6. 'The Twilight Saga: New Moon' ($142.8 million) does better than 'The Blind Side' ($34.1 million)

Sandra Bullock's The Blind Side is far from perfect, but it is viewed positively by 67% of critics and 85% of audience members nonetheless. It did not stand a chance on its opening weekend, however, as The Twilight Saga: New Moon pulled in nearly $143 million between November 20 and 22, 2009, despite its low scores of 28% with critics and 60% with audiences on Rotten Tomatoes. Ranking behind what according to critics is the second worst movie in a series that is already regarded as a string of lackluster films cannot have been encouraging for those behind The Blind Side.

The cover image for 2017's John Wick: Chapter 2

7. 'Ouija' ($19.9 million) triumphs over 'John Wick' ($14.4 million)

John Wick was an absolute sleeper hit, garnering favor with critics (85% on Rotten Tomatoes) and audiences (80%) alike. The board game adaptation Ouija, on the other hand, mostly shocked people in how absolutely appalling it was, its audience score of just 24% even being outdone by its poor rating of 7% with critics. Word of the movies’ respective reputations seemed to have spread rather slowly upon their release on the weekend of October 24 and 26, 2014 though, as Ouija still managed to out-do John Wick by $5 million, more than a third of the action movie’s weekend gross. 

8. 'Fifty Shades of Grey' ($85 million) beats 'Kingsman: The Secret Service' ($36 million)

Another recent action movie, albeit of a very different type, that rose above and beyond expectations was Kingsman: The Secret Service, which is currently viewed favorably by 74% of critics and 84% of audience members, according to Rotten Tomatoes. Unfortunately for the Kingsmen, they arrived in theaters on the weekend of February 13 to 15, 2015, the weekend of Valentine’s day, due to which it was promptly whipped by the poorly-rated Fifty Shades of Grey, which sits at 25% with critics and 41% with audiences, and which out-earned Kingsman by nearly $50 million.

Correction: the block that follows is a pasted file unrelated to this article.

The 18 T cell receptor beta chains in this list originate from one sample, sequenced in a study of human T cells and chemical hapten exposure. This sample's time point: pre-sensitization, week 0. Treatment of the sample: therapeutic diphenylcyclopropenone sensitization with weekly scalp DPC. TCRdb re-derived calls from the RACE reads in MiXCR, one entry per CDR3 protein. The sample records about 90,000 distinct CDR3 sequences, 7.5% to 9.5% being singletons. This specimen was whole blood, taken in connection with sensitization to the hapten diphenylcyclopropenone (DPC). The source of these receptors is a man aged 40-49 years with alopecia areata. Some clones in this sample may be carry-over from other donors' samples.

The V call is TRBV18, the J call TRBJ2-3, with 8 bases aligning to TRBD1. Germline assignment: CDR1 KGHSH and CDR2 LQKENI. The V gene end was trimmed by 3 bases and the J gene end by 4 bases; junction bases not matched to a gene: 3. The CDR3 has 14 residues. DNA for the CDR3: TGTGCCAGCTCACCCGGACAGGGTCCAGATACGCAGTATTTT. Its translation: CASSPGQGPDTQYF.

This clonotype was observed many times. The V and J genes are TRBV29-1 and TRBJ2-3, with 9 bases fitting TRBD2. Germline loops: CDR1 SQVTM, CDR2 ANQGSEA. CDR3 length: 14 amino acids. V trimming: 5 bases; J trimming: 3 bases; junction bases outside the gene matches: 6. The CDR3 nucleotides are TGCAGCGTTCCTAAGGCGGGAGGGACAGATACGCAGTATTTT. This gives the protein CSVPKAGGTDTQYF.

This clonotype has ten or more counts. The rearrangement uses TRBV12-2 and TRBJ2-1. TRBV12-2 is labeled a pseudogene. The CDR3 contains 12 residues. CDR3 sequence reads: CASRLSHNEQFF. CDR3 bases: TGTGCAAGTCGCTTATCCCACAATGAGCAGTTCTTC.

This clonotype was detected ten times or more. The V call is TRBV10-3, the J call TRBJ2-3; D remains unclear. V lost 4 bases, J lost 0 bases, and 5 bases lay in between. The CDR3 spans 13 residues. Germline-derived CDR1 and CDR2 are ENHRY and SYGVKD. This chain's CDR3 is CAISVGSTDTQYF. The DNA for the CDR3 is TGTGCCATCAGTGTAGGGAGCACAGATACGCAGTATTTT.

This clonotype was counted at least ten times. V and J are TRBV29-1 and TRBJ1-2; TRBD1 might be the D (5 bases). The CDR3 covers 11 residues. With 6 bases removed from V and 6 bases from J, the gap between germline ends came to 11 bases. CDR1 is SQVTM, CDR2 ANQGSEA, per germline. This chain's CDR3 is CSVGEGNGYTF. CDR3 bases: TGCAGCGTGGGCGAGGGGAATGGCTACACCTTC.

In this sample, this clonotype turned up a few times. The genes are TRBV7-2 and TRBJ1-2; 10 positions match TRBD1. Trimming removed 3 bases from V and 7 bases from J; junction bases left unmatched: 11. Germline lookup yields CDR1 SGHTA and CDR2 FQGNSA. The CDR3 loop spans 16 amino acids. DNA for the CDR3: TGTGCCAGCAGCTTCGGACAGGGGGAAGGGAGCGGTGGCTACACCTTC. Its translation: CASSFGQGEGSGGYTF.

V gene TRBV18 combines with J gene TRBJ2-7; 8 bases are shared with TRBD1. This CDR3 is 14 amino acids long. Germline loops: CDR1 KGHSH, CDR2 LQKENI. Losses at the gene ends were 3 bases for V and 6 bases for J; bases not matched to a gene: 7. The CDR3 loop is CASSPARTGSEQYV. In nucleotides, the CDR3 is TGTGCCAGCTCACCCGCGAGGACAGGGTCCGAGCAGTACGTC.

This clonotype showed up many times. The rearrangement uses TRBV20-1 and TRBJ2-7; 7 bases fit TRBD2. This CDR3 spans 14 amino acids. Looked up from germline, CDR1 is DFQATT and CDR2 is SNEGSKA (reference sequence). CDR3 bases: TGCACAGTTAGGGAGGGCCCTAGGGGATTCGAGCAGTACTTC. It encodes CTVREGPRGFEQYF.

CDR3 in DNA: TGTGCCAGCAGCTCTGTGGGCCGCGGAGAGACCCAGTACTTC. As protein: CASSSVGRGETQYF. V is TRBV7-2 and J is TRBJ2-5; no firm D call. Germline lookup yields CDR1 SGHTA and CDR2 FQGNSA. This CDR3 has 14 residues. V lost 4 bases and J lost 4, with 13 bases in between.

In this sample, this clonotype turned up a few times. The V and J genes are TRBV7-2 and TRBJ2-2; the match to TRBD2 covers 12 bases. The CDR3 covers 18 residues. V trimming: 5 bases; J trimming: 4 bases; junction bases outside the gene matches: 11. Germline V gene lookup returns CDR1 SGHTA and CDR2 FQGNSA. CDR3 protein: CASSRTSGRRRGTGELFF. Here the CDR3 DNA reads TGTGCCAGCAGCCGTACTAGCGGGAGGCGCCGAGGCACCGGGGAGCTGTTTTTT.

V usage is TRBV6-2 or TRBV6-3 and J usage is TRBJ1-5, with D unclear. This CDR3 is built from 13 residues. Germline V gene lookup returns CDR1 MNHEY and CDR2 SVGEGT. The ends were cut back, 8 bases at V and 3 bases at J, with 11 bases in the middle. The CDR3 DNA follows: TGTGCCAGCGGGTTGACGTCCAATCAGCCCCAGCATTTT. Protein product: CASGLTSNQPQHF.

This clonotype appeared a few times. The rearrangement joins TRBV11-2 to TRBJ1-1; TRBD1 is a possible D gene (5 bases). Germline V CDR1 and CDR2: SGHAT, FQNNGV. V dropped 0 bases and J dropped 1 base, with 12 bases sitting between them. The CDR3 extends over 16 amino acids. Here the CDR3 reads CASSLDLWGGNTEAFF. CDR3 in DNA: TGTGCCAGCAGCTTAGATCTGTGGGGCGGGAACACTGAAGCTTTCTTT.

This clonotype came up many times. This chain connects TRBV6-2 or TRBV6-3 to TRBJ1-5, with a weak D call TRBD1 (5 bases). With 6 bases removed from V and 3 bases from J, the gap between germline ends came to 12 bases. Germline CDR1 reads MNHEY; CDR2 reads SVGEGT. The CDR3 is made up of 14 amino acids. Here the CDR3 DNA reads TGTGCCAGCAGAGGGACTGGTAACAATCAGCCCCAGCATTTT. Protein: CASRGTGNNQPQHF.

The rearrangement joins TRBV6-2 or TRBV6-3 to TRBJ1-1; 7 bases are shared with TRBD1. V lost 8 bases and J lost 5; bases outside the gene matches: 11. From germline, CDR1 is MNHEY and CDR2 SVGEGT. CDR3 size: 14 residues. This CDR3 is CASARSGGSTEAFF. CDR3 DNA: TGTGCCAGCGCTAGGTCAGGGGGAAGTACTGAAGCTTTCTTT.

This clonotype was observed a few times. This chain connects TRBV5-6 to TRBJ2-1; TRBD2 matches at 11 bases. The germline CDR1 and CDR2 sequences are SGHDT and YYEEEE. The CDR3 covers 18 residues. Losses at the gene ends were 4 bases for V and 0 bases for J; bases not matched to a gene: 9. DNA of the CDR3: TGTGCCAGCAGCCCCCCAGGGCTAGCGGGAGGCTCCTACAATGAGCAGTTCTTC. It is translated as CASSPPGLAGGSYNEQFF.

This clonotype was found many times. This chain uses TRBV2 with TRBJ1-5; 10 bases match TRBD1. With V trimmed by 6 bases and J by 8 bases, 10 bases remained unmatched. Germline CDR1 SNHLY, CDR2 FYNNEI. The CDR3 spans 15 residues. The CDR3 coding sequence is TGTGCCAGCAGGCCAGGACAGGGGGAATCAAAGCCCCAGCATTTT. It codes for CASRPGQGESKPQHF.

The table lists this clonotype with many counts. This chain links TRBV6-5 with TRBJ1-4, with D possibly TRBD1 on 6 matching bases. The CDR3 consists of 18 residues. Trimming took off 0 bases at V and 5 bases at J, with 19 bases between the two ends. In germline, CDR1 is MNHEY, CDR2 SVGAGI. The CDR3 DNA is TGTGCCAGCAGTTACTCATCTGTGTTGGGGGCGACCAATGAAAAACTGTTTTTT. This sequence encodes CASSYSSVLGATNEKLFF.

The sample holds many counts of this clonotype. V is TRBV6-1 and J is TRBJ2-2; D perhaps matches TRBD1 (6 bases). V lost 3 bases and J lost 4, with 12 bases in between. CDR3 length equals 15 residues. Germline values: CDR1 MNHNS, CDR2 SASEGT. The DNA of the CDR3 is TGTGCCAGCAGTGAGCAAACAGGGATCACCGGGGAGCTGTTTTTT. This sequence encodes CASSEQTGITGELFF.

2014's Kingsman: The Secret Service

9. 'Underworld: Blood Wars' ($13.7 million) savages 'Lion' ($2 million)

Lion is another one of those movies to which critics and audiences both seem to take a liking, ranking at 85% and 92% with them on Rotten Tomatoes, respectively. Underworld: Blood Wars, the fifth installment in its franchise, managed to easily dispatch it at the box office regardless, despite its low ratings of 19% with critics and 50% with audiences. The Kate Beckinsale vehicle managed to out-raise the Oscar-nominated biographical film by $11 million on their opening weekend between the January 6 and 8, 2017. 

10. 'Passengers' ($14.9 million), 'Why Him?' ($11 million) and 'Assassin’s Creed' ($10 million) all do better than 'Fences' ($6.7 million)

Between December 23 and 25, 2016, a variety of badly-rated movies offered themselves to potential audiences, from Passengers (rated positively by only 30% of critics and 63% of audience members) to Why Him? (40% with critics, 52% with audiences) to the infamous Assassin’s Creed movie (18% with critics, 44% with audiences). Without exception, they all nevertheless managed to squeeze more money out of tickets sales than Denzel Washington’s Oscar-nominated project Fences, which 76% of viewers enjoyed and 93% of critics rated positively. 

11. 'Meet the Spartans' ($18.5 million), 'Rambo' ($18.2 million) and 'Untraceable' ($11.4 million) all fare better than 'There Will Be Blood' ($4.9 million)

The weekend of January 25 and 27, 2008 seems nearly inexplicable in hindsight: the almost universally-disliked Meet the Spartans (ranking at 2% with critics and 25% with audiences) topped the box office, followed by 2008’s polarizing Rambo (37% with critics, 68% with audiences) and Untraceable, a slasher flick starring Diane Lane (16% with critics, 52% with audiences). Occupying only the ninth spot on its own wide opening weekend was There Will Be Blood, which, in contrast to the aforementioned movies, is liked by 91% of critics and 86% of audience members, and which earned Daniel Day-Lewis his second of three Oscars (so far). 

2007's There Will Be Blood

...And Many More.

That's it for this list, but I'm considering making lists of this sort a regular thing, so if there's anything related to books, movies, video games, TV shows, or science that you'd like to have a list created on, let me know and I'll see what I can do!

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11 Superior Movies That Were Beaten by Lackluster Ones at the Box Office